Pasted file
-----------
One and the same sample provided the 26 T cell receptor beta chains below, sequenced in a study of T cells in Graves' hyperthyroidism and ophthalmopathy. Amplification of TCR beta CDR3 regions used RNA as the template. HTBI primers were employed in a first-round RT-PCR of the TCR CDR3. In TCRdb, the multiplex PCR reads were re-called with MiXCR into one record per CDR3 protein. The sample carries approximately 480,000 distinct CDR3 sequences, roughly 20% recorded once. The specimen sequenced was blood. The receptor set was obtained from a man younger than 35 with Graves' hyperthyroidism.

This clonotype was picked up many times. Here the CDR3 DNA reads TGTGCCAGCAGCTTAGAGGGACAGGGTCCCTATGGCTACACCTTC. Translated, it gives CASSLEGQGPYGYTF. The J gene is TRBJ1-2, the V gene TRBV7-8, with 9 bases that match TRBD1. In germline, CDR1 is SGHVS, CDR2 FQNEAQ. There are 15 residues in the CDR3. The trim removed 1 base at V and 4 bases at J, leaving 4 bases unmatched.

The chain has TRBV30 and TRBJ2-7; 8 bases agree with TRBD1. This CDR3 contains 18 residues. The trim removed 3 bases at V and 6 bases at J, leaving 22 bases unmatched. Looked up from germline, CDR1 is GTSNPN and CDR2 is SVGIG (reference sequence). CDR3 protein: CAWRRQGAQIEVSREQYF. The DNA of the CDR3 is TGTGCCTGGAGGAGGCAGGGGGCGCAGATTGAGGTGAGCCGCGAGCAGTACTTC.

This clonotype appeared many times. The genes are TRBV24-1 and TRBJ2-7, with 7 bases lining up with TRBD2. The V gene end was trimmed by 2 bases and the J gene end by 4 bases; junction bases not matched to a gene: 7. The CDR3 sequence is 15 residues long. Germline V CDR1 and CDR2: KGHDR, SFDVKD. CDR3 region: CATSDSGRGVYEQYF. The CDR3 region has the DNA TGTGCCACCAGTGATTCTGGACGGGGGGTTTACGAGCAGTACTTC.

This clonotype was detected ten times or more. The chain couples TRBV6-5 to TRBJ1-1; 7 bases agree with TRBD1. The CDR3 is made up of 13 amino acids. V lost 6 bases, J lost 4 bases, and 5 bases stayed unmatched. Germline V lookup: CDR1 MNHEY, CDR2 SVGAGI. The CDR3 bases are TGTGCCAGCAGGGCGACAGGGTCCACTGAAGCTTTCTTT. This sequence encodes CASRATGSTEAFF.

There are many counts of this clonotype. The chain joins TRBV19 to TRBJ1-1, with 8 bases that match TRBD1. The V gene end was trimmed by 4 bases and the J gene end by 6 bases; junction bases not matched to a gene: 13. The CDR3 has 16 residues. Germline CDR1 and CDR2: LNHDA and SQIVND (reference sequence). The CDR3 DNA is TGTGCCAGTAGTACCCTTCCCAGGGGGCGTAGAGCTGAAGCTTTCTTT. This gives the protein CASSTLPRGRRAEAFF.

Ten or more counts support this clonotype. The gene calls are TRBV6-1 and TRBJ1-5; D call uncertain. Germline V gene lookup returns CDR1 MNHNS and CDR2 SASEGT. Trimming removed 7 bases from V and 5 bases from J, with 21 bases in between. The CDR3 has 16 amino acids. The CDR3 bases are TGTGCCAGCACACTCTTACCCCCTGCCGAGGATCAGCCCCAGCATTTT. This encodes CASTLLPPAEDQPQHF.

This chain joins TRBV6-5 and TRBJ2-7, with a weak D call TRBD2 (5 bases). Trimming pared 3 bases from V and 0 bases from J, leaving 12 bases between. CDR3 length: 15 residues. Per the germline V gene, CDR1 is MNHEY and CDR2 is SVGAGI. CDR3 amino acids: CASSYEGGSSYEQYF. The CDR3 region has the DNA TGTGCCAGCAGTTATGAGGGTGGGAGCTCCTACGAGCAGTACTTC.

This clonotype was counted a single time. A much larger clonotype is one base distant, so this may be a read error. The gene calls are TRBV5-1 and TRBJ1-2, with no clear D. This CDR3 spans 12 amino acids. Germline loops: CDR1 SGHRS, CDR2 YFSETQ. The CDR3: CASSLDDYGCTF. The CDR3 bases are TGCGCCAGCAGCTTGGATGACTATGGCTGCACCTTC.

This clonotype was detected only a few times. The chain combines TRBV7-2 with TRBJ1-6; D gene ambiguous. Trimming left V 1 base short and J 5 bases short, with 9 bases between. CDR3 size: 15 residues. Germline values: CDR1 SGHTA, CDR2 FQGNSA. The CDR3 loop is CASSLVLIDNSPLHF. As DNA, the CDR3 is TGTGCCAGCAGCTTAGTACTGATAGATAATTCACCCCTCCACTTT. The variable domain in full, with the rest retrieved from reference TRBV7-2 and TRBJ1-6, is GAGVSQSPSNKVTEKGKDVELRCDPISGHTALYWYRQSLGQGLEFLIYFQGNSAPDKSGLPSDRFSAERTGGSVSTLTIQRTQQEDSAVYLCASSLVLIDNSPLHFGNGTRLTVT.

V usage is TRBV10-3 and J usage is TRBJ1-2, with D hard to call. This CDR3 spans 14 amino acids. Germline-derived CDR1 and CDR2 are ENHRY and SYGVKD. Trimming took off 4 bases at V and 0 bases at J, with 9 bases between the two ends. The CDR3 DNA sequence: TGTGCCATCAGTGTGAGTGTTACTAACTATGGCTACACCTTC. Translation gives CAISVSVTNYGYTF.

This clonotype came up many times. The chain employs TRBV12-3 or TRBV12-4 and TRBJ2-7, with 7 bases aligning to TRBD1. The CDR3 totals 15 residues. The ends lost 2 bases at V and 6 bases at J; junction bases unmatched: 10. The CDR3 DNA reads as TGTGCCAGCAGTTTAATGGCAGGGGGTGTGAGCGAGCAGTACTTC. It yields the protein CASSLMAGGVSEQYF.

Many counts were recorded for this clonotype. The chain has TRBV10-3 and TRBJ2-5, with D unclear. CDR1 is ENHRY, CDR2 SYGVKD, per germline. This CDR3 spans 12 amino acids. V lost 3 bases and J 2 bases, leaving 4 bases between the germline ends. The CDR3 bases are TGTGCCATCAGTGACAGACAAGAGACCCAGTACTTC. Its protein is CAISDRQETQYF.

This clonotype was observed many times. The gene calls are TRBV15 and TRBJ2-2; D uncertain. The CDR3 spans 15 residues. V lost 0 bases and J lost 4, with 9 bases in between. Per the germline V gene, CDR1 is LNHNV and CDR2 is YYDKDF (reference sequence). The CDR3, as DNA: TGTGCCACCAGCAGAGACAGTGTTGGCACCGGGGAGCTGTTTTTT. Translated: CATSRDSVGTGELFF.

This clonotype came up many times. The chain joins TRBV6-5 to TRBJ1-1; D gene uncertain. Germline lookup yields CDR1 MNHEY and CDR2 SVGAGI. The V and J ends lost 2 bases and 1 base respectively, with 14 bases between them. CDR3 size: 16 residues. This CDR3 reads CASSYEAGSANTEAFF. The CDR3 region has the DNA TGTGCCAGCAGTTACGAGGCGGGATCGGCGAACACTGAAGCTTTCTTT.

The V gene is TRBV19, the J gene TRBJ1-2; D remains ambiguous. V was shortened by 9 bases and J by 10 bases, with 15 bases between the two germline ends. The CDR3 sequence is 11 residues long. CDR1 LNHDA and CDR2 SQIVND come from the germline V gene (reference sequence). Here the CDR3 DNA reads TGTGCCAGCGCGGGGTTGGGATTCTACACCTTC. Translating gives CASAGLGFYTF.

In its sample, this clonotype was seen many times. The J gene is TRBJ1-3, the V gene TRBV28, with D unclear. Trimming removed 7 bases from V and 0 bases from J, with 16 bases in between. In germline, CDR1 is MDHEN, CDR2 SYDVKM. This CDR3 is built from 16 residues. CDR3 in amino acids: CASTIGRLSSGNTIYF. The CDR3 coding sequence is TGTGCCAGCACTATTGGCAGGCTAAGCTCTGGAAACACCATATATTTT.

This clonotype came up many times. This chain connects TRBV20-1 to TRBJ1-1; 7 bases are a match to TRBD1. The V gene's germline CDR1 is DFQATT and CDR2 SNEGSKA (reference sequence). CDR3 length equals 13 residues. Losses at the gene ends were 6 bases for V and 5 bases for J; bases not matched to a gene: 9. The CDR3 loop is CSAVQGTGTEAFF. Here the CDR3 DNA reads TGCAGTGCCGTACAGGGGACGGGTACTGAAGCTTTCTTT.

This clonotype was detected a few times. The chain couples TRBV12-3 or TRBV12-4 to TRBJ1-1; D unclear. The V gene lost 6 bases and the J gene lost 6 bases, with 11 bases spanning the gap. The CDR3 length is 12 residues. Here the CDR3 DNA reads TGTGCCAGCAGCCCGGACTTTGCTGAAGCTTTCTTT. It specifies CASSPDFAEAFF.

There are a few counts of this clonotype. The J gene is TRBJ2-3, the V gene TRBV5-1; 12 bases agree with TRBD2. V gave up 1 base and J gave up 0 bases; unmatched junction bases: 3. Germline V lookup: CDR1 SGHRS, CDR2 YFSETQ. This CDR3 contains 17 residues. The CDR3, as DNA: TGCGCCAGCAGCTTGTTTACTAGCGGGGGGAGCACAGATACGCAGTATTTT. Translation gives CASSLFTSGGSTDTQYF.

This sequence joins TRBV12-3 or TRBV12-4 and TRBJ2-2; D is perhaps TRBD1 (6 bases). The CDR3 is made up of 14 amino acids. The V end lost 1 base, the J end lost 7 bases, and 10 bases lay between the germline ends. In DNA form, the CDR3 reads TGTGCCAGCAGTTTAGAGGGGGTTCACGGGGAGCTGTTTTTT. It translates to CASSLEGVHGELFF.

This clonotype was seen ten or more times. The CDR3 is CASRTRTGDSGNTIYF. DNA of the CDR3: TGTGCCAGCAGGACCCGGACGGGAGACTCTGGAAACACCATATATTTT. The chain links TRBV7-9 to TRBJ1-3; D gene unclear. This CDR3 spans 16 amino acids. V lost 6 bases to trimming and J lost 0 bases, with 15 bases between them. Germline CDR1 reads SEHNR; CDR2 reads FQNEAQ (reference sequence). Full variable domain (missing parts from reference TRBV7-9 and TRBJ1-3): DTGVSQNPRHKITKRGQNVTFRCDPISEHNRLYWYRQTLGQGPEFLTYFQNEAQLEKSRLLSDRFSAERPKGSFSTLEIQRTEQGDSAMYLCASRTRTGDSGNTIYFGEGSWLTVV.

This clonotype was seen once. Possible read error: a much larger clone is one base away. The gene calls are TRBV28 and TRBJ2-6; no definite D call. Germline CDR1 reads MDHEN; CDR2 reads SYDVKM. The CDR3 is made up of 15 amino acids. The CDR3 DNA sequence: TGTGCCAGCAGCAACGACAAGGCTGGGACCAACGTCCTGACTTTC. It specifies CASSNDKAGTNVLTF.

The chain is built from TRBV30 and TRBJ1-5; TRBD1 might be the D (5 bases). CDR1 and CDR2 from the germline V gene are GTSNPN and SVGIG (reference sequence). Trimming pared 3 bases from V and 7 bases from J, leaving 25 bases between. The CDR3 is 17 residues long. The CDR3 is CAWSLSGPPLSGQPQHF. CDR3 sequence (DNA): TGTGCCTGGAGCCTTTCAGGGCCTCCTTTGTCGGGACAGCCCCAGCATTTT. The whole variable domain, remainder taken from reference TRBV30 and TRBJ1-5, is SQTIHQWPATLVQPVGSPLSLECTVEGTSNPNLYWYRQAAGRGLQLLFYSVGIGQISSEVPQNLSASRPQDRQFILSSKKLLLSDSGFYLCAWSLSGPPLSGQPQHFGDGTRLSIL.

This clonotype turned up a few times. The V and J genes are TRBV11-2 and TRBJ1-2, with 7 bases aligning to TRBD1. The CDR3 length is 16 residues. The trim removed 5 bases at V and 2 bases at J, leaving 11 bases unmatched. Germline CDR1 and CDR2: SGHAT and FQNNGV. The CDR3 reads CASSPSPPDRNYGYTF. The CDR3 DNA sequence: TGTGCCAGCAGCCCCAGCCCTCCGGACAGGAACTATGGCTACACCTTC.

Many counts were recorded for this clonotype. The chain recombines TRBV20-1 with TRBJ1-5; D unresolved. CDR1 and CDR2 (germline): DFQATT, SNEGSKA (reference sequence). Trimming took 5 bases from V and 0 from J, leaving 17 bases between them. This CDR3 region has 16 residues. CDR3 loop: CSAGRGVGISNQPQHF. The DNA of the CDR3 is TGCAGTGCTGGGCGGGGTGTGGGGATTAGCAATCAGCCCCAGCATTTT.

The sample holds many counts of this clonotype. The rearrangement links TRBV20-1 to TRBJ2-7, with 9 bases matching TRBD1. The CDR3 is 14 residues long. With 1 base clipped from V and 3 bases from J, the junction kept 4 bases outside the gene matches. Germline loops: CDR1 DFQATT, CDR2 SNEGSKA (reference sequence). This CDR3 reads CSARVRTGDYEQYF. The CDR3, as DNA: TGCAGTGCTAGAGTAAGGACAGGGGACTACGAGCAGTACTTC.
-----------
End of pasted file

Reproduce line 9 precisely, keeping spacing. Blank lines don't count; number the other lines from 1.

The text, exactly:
This clonotype was counted a single time. A much larger clonotype is one base distant, so this may be a read error. The gene calls are TRBV5-1 and TRBJ1-2, with no clear D. This CDR3 spans 12 amino acids. Germline loops: CDR1 SGHRS, CDR2 YFSETQ. The CDR3: CASSLDDYGCTF. The CDR3 bases are TGCGCCAGCAGCTTGGATGACTATGGCTGCACCTTC.